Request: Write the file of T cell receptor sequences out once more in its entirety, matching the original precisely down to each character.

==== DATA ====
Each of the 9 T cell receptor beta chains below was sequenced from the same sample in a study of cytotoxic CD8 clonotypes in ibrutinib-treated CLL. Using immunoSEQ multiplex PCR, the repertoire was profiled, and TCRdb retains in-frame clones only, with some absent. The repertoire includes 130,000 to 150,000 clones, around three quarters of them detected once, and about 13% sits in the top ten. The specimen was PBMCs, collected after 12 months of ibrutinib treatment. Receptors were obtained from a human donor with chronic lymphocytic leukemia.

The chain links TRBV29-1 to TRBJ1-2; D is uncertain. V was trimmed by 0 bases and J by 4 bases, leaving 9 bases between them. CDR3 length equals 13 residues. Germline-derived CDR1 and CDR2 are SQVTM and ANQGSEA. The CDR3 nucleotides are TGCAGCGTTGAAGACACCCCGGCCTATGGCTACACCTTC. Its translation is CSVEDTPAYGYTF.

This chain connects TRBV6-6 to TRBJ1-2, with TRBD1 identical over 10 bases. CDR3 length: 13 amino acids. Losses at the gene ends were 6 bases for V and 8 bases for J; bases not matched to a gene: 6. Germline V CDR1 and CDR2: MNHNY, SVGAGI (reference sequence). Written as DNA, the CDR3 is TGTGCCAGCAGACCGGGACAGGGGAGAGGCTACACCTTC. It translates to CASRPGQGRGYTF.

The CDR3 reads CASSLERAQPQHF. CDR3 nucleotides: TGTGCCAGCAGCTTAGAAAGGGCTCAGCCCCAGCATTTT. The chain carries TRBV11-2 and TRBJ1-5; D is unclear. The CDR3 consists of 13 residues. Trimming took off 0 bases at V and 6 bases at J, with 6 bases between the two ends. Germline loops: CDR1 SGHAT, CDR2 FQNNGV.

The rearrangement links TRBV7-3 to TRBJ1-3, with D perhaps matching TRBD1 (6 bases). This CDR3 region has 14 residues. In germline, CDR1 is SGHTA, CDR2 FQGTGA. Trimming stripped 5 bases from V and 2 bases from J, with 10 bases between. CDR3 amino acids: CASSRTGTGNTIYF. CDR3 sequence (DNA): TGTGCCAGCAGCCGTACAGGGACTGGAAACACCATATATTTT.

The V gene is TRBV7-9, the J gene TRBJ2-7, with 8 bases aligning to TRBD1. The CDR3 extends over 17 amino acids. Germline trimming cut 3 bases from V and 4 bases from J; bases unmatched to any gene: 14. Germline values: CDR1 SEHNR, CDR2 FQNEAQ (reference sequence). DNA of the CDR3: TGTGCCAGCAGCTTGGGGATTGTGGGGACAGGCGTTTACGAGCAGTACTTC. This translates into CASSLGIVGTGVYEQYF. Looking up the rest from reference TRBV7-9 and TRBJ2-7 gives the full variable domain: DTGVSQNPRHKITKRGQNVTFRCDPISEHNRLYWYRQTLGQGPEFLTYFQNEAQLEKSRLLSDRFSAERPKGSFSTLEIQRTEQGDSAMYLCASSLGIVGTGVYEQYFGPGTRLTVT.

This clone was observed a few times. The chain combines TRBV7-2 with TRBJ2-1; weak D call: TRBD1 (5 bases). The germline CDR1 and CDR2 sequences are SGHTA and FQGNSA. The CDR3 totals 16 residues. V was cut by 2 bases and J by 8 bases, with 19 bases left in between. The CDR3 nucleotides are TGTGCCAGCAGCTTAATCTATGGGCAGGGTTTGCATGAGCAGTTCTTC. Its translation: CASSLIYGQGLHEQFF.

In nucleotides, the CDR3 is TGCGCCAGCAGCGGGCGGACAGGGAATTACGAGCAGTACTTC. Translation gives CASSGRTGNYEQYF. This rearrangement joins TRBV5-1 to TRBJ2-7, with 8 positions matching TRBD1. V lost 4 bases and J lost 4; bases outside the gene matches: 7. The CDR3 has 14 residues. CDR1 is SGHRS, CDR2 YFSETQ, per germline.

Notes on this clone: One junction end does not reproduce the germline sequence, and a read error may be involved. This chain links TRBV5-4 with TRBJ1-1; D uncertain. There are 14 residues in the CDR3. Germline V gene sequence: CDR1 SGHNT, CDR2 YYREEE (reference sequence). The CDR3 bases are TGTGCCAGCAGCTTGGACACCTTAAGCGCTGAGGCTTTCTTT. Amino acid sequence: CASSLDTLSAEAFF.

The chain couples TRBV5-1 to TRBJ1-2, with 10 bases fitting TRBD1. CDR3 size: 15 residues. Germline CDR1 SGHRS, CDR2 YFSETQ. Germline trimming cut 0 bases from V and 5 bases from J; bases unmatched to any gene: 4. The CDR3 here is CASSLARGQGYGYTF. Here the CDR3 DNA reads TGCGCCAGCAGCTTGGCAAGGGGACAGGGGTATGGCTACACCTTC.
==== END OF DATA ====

Each of the 9 T cell receptor beta chains below was sequenced from the same sample in a study of cytotoxic CD8 clonotypes in ibrutinib-treated CLL. Using immunoSEQ multiplex PCR, the repertoire was profiled, and TCRdb retains in-frame clones only, with some absent. The repertoire includes 130,000 to 150,000 clones, around three quarters of them detected once, and about 13% sits in the top ten. The specimen was PBMCs, collected after 12 months of ibrutinib treatment. Receptors were obtained from a human donor with chronic lymphocytic leukemia.

The chain links TRBV29-1 to TRBJ1-2; D is uncertain. V was trimmed by 0 bases and J by 4 bases, leaving 9 bases between them. CDR3 length equals 13 residues. Germline-derived CDR1 and CDR2 are SQVTM and ANQGSEA. The CDR3 nucleotides are TGCAGCGTTGAAGACACCCCGGCCTATGGCTACACCTTC. Its translation is CSVEDTPAYGYTF.

This chain connects TRBV6-6 to TRBJ1-2, with TRBD1 identical over 10 bases. CDR3 length: 13 amino acids. Losses at the gene ends were 6 bases for V and 8 bases for J; bases not matched to a gene: 6. Germline V CDR1 and CDR2: MNHNY, SVGAGI (reference sequence). Written as DNA, the CDR3 is TGTGCCAGCAGACCGGGACAGGGGAGAGGCTACACCTTC. It translates to CASRPGQGRGYTF.

The CDR3 reads CASSLERAQPQHF. CDR3 nucleotides: TGTGCCAGCAGCTTAGAAAGGGCTCAGCCCCAGCATTTT. The chain carries TRBV11-2 and TRBJ1-5; D is unclear. The CDR3 consists of 13 residues. Trimming took off 0 bases at V and 6 bases at J, with 6 bases between the two ends. Germline loops: CDR1 SGHAT, CDR2 FQNNGV.

The rearrangement links TRBV7-3 to TRBJ1-3, with D perhaps matching TRBD1 (6 bases). This CDR3 region has 14 residues. In germline, CDR1 is SGHTA, CDR2 FQGTGA. Trimming stripped 5 bases from V and 2 bases from J, with 10 bases between. CDR3 amino acids: CASSRTGTGNTIYF. CDR3 sequence (DNA): TGTGCCAGCAGCCGTACAGGGACTGGAAACACCATATATTTT.

The V gene is TRBV7-9, the J gene TRBJ2-7, with 8 bases aligning to TRBD1. The CDR3 extends over 17 amino acids. Germline trimming cut 3 bases from V and 4 bases from J; bases unmatched to any gene: 14. Germline values: CDR1 SEHNR, CDR2 FQNEAQ (reference sequence). DNA of the CDR3: TGTGCCAGCAGCTTGGGGATTGTGGGGACAGGCGTTTACGAGCAGTACTTC. This translates into CASSLGIVGTGVYEQYF. Looking up the rest from reference TRBV7-9 and TRBJ2-7 gives the full variable domain: DTGVSQNPRHKITKRGQNVTFRCDPISEHNRLYWYRQTLGQGPEFLTYFQNEAQLEKSRLLSDRFSAERPKGSFSTLEIQRTEQGDSAMYLCASSLGIVGTGVYEQYFGPGTRLTVT.

This clone was observed a few times. The chain combines TRBV7-2 with TRBJ2-1; weak D call: TRBD1 (5 bases). The germline CDR1 and CDR2 sequences are SGHTA and FQGNSA. The CDR3 totals 16 residues. V was cut by 2 bases and J by 8 bases, with 19 bases left in between. The CDR3 nucleotides are TGTGCCAGCAGCTTAATCTATGGGCAGGGTTTGCATGAGCAGTTCTTC. Its translation: CASSLIYGQGLHEQFF.

In nucleotides, the CDR3 is TGCGCCAGCAGCGGGCGGACAGGGAATTACGAGCAGTACTTC. Translation gives CASSGRTGNYEQYF. This rearrangement joins TRBV5-1 to TRBJ2-7, with 8 positions matching TRBD1. V lost 4 bases and J lost 4; bases outside the gene matches: 7. The CDR3 has 14 residues. CDR1 is SGHRS, CDR2 YFSETQ, per germline.

Notes on this clone: One junction end does not reproduce the germline sequence, and a read error may be involved. This chain links TRBV5-4 with TRBJ1-1; D uncertain. There are 14 residues in the CDR3. Germline V gene sequence: CDR1 SGHNT, CDR2 YYREEE (reference sequence). The CDR3 bases are TGTGCCAGCAGCTTGGACACCTTAAGCGCTGAGGCTTTCTTT. Amino acid sequence: CASSLDTLSAEAFF.

The chain couples TRBV5-1 to TRBJ1-2, with 10 bases fitting TRBD1. CDR3 size: 15 residues. Germline CDR1 SGHRS, CDR2 YFSETQ. Germline trimming cut 0 bases from V and 5 bases from J; bases unmatched to any gene: 4. The CDR3 here is CASSLARGQGYGYTF. Here the CDR3 DNA reads TGCGCCAGCAGCTTGGCAAGGGGACAGGGGTATGGCTACACCTTC.